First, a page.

Canada's main stock index edged lower on Tuesday with losses led by industrials and energy companies, as oil prices fell and appetite for global stocks faltered.
The Toronto Stock Exchange's S&P/TSX composite index was down 68.24 points, or 0.45 per cent, to 15,173.64 at 11:12 a.m. ET.
On Monday, the index posted its biggest one-day gain since July 2016, with all 10 sectors in positive territory, as global stocks, oil and metals rebounded following a brutal week.
Energy companies Imperial Oil Ltd., Crew Energy Inc. and Precision Drilling Corp. were among the biggest decliners on the index, with losses of 3 per cent, 4.7 per cent and 5 per cent, respectively.
NuVista Energy Ltd. bucked the energy trend to rise 4.1 per cent a day after releasing its first-quarter producion guidance,
Mining company First Quantum Minerals Ltd. was the biggest gainer, jumping 5.5 per cent after the release of its fourth-quarter results on Monday.
Wall Street's main indexes fell for the first time in three sessions on Tuesday as caution crept in ahead of crucial data on inflation, a root cause of the recent sell-off.
A strong reading on U.S. consumer price and retail sales data on Wednesday could fan fears over rising inflation and faster interest rate hikes - the same worries that sparked the sell-off after strong jobs data on Feb. 2.
"Investors are probably positioning with a bit of a risk-off mindset going into those two (economic data reports) tomorrow," said Matt Miskin, market strategist at John Hancock Investments.
"The core CPI estimate is a modest decrease from last month. But in the event that inflation does accelerate, that could lead volatility to continue as the Goldilocks environment maybe under further pressure."
Cleveland Fed president Loretta Mester, a voting member in the central bank's rate-setting committee this year, said the recent stock market sell-off and jump in volatility will not damage the economy's overall strong prospects.
After a wildly volatile week that pushed the market into correction territory, U.S. stocks gained roughly 3 per cent over Friday and Monday, their best two-day gains since June 2016.
The Dow Jones Industrial Average was down 96.29 points, or 0.39 per cent, at 24,504.98, the S&P 500 was down 8.64 points, or 0.33 per cent, at 2,647.36 and the Nasdaq Composite was down 6.63 points, or 0.09 per cent, at 6,975.34.
Nine of the 11 major S&P indexes were lower, led by losses in the healthcare and financial indexes.
Benchmark U.S. 10-year Treasury yields were hovering at 2.8439 per cent, shy of their four-year peak of 2.9020 percent on Monday.
The CBOE Volatility Index, a widely-followed measure of short-term stock volatility, eased to near session-lows at 25.51, and well short of the 50-point mark it touched last week.
The recent pullback has wiped out all of the year's gains for the benchmark S&P 500 and the blue-chip Dow, which are now down about 0.7 per cent so far in 2018.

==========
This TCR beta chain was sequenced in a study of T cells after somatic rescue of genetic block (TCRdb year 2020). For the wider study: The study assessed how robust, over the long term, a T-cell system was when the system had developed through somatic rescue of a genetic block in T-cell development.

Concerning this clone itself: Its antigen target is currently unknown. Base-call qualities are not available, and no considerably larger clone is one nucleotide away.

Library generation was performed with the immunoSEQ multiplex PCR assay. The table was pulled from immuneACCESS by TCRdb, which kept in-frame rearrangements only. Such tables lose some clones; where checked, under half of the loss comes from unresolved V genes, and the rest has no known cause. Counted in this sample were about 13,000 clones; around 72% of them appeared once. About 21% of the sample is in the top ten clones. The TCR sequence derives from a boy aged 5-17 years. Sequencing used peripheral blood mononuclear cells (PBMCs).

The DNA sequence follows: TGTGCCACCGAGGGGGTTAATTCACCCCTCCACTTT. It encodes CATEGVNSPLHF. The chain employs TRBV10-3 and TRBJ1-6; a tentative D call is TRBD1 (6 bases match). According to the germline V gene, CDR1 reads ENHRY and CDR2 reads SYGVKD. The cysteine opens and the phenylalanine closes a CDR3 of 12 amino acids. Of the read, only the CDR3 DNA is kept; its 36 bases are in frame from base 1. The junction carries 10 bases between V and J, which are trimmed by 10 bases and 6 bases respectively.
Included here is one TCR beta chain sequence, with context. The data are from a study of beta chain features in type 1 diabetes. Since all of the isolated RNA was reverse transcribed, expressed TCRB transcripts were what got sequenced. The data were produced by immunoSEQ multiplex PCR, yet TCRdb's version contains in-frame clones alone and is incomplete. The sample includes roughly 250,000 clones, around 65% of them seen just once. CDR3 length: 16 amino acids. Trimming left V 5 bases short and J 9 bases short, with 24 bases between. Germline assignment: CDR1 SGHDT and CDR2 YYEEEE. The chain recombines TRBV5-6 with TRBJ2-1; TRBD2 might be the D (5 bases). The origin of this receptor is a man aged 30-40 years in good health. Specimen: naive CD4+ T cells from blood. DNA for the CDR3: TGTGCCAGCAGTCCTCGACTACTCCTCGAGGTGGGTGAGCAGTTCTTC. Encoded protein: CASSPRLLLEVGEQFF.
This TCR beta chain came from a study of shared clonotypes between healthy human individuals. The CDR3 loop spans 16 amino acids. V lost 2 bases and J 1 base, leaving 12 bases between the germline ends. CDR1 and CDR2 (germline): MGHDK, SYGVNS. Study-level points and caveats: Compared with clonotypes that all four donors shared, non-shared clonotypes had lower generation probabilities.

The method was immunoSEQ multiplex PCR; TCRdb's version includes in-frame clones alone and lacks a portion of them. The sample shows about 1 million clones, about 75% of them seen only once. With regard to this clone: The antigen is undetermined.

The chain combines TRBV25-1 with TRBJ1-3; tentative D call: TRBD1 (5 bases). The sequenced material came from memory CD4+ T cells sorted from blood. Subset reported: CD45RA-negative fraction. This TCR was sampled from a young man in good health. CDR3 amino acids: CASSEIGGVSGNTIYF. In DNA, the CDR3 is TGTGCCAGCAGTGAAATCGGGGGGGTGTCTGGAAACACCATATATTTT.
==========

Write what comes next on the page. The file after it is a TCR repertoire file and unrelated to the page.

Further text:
The tech-heavy Nasdaq was still clinging to a 1.22-per-cent gain for the year.
Of the 70 per cent of the S&P 500 companies that have reported earnings, nearly 78 per cent of them topping profit expectations, according to Thomson Reuters data. That is above the 72-per-cent average beat-rate in the past four quarters.
Shares of Under Armour rose more than 18 per cent after the sportswear maker reported quarterly revenue that beat analysts' estimates.
AmerisourceBergen jumped about 8 per cent after the Wall Street Journal reported Walgreens made a takeover approach for the drug distributor. Walgreens rose marginally.
Henry Schein and Patterson Companies fell 10 per cent and 9 per cent, respectively, after a U.S. Federal Trade Commission complaint against the dental supply companies.
Their losses were the biggest among healthcare distributors weighing up the possible ramifications of the AmerisourceBergen deal and a report of Amazon's push into the space.
Oil fell to its lowest in two months on Tuesday, giving up early gains after a forecasting agency estimated world crude supply could overtake demand this year, potentially undermining producer efforts to curb supply.
The Paris-based International Energy Agency raised its forecast for oil demand growth in 2018 to 1.4 million barrels per day, from a previous projection of 1.3 million bpd.
However, rapidly rising output, particularly in the United States, could well outweigh any pick-up in demand and begin to push up global oil inventories, which are now within sight of their five-year average.
"Today, having cut costs dramatically, U.S. producers are enjoying a second wave of growth so extraordinary that in 2018 their increase in liquids production could equal global demand growth," the IEA said.
Brent crude futures fell 72 cents to $61.87 a barrel, while U.S. West Texas Intermediate crude futures dropped 78 cents to $58.51.
"Overall, the IEA confirms its bearish view on global supply and demand, expecting no significant global stock draws in 2018," Petromatrix strategist Olivier Jakob said.
"OPEC has a more bullish view but has been forced to reduce its call-on-OPEC estimate over the last few months and it has the risk of showing further reductions since its forward outlook for U.S. crude seems to be unrealistically low."